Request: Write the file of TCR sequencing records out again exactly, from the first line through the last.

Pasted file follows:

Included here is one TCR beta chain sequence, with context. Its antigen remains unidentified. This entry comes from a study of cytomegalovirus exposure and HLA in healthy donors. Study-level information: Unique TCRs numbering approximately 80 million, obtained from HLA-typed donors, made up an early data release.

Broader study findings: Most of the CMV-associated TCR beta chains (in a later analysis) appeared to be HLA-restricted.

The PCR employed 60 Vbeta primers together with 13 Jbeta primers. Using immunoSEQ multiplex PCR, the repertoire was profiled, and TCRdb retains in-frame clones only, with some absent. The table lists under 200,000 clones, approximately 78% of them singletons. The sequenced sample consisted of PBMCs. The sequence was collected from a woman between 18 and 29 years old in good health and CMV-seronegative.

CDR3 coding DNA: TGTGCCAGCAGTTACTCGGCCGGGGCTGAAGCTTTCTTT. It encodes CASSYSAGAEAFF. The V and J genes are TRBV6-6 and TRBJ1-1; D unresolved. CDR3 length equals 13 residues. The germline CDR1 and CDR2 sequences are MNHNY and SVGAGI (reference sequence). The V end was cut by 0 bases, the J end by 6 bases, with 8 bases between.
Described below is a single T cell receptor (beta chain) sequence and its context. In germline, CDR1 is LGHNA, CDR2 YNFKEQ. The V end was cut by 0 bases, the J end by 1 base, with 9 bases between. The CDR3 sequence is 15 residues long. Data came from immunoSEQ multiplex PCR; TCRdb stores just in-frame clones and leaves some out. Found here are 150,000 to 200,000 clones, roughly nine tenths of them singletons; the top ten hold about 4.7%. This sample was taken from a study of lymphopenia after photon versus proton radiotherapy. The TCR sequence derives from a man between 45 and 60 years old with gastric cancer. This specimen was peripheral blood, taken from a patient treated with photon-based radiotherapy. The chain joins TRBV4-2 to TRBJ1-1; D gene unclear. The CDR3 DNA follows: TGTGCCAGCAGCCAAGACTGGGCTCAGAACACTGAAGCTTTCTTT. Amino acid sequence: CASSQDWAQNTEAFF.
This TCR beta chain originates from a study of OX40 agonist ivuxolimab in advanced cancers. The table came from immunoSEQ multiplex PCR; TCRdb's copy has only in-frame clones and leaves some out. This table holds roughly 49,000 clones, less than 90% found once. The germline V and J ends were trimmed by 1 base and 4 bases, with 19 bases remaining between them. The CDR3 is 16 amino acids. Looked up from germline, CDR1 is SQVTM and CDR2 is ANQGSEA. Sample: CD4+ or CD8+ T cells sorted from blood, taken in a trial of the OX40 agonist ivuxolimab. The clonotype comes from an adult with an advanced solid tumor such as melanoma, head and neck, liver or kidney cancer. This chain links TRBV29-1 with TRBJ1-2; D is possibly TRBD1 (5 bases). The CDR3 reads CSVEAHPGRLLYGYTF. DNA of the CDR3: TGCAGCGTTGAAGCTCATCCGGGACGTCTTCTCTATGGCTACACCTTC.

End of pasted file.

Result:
Included here is one TCR beta chain sequence, with context. Its antigen remains unidentified. This entry comes from a study of cytomegalovirus exposure and HLA in healthy donors. Study-level information: Unique TCRs numbering approximately 80 million, obtained from HLA-typed donors, made up an early data release.

Broader study findings: Most of the CMV-associated TCR beta chains (in a later analysis) appeared to be HLA-restricted.

The PCR employed 60 Vbeta primers together with 13 Jbeta primers. Using immunoSEQ multiplex PCR, the repertoire was profiled, and TCRdb retains in-frame clones only, with some absent. The table lists under 200,000 clones, approximately 78% of them singletons. The sequenced sample consisted of PBMCs. The sequence was collected from a woman between 18 and 29 years old in good health and CMV-seronegative.

CDR3 coding DNA: TGTGCCAGCAGTTACTCGGCCGGGGCTGAAGCTTTCTTT. It encodes CASSYSAGAEAFF. The V and J genes are TRBV6-6 and TRBJ1-1; D unresolved. CDR3 length equals 13 residues. The germline CDR1 and CDR2 sequences are MNHNY and SVGAGI (reference sequence). The V end was cut by 0 bases, the J end by 6 bases, with 8 bases between.
Described below is a single T cell receptor (beta chain) sequence and its context. In germline, CDR1 is LGHNA, CDR2 YNFKEQ. The V end was cut by 0 bases, the J end by 1 base, with 9 bases between. The CDR3 sequence is 15 residues long. Data came from immunoSEQ multiplex PCR; TCRdb stores just in-frame clones and leaves some out. Found here are 150,000 to 200,000 clones, roughly nine tenths of them singletons; the top ten hold about 4.7%. This sample was taken from a study of lymphopenia after photon versus proton radiotherapy. The TCR sequence derives from a man between 45 and 60 years old with gastric cancer. This specimen was peripheral blood, taken from a patient treated with photon-based radiotherapy. The chain joins TRBV4-2 to TRBJ1-1; D gene unclear. The CDR3 DNA follows: TGTGCCAGCAGCCAAGACTGGGCTCAGAACACTGAAGCTTTCTTT. Amino acid sequence: CASSQDWAQNTEAFF.
This TCR beta chain originates from a study of OX40 agonist ivuxolimab in advanced cancers. The table came from immunoSEQ multiplex PCR; TCRdb's copy has only in-frame clones and leaves some out. This table holds roughly 49,000 clones, less than 90% found once. The germline V and J ends were trimmed by 1 base and 4 bases, with 19 bases remaining between them. The CDR3 is 16 amino acids. Looked up from germline, CDR1 is SQVTM and CDR2 is ANQGSEA. Sample: CD4+ or CD8+ T cells sorted from blood, taken in a trial of the OX40 agonist ivuxolimab. The clonotype comes from an adult with an advanced solid tumor such as melanoma, head and neck, liver or kidney cancer. This chain links TRBV29-1 with TRBJ1-2; D is possibly TRBD1 (5 bases). The CDR3 reads CSVEAHPGRLLYGYTF. DNA of the CDR3: TGCAGCGTTGAAGCTCATCCGGGACGTCTTCTCTATGGCTACACCTTC.